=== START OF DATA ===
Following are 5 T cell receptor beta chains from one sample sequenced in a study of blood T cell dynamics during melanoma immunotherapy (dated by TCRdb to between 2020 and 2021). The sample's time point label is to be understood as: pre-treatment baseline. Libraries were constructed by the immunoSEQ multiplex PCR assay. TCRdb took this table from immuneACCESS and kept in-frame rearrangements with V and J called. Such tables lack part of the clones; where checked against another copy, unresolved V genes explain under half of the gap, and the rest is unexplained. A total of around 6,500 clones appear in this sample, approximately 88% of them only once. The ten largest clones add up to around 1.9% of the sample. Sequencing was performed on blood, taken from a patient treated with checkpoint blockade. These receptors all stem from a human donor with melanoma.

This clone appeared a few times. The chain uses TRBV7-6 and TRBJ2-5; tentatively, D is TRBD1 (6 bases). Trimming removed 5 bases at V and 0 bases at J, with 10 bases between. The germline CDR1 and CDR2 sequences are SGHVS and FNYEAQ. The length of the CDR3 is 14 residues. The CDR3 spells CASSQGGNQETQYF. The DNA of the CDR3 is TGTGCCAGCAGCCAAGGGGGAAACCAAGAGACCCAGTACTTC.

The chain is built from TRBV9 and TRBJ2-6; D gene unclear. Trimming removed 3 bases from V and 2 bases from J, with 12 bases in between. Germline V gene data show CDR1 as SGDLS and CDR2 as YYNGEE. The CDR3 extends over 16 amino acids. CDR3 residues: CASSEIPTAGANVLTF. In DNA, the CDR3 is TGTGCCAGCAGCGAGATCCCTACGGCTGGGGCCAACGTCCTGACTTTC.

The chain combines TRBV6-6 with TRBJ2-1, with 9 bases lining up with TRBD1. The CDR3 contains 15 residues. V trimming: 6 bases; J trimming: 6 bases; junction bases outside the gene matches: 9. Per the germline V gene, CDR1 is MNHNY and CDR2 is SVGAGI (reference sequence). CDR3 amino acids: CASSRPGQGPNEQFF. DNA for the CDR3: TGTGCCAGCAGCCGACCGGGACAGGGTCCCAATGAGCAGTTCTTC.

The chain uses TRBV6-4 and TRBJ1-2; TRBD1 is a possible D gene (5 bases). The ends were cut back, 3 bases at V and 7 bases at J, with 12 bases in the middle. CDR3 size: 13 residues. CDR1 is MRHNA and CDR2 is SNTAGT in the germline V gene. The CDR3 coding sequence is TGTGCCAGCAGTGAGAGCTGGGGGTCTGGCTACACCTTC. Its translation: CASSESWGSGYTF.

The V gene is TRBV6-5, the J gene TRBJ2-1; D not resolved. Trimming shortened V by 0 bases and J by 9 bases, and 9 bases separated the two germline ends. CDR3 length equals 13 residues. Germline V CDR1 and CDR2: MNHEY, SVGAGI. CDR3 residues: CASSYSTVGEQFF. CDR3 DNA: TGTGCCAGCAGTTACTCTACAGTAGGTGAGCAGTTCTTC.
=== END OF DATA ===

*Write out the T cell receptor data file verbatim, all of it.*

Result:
Following are 5 T cell receptor beta chains from one sample sequenced in a study of blood T cell dynamics during melanoma immunotherapy (dated by TCRdb to between 2020 and 2021). The sample's time point label is to be understood as: pre-treatment baseline. Libraries were constructed by the immunoSEQ multiplex PCR assay. TCRdb took this table from immuneACCESS and kept in-frame rearrangements with V and J called. Such tables lack part of the clones; where checked against another copy, unresolved V genes explain under half of the gap, and the rest is unexplained. A total of around 6,500 clones appear in this sample, approximately 88% of them only once. The ten largest clones add up to around 1.9% of the sample. Sequencing was performed on blood, taken from a patient treated with checkpoint blockade. These receptors all stem from a human donor with melanoma.

This clone appeared a few times. The chain uses TRBV7-6 and TRBJ2-5; tentatively, D is TRBD1 (6 bases). Trimming removed 5 bases at V and 0 bases at J, with 10 bases between. The germline CDR1 and CDR2 sequences are SGHVS and FNYEAQ. The length of the CDR3 is 14 residues. The CDR3 spells CASSQGGNQETQYF. The DNA of the CDR3 is TGTGCCAGCAGCCAAGGGGGAAACCAAGAGACCCAGTACTTC.

The chain is built from TRBV9 and TRBJ2-6; D gene unclear. Trimming removed 3 bases from V and 2 bases from J, with 12 bases in between. Germline V gene data show CDR1 as SGDLS and CDR2 as YYNGEE. The CDR3 extends over 16 amino acids. CDR3 residues: CASSEIPTAGANVLTF. In DNA, the CDR3 is TGTGCCAGCAGCGAGATCCCTACGGCTGGGGCCAACGTCCTGACTTTC.

The chain combines TRBV6-6 with TRBJ2-1, with 9 bases lining up with TRBD1. The CDR3 contains 15 residues. V trimming: 6 bases; J trimming: 6 bases; junction bases outside the gene matches: 9. Per the germline V gene, CDR1 is MNHNY and CDR2 is SVGAGI (reference sequence). CDR3 amino acids: CASSRPGQGPNEQFF. DNA for the CDR3: TGTGCCAGCAGCCGACCGGGACAGGGTCCCAATGAGCAGTTCTTC.

The chain uses TRBV6-4 and TRBJ1-2; TRBD1 is a possible D gene (5 bases). The ends were cut back, 3 bases at V and 7 bases at J, with 12 bases in the middle. CDR3 size: 13 residues. CDR1 is MRHNA and CDR2 is SNTAGT in the germline V gene. The CDR3 coding sequence is TGTGCCAGCAGTGAGAGCTGGGGGTCTGGCTACACCTTC. Its translation: CASSESWGSGYTF.

The V gene is TRBV6-5, the J gene TRBJ2-1; D not resolved. Trimming shortened V by 0 bases and J by 9 bases, and 9 bases separated the two germline ends. CDR3 length equals 13 residues. Germline V CDR1 and CDR2: MNHEY, SVGAGI. CDR3 residues: CASSYSTVGEQFF. CDR3 DNA: TGTGCCAGCAGTTACTCTACAGTAGGTGAGCAGTTCTTC.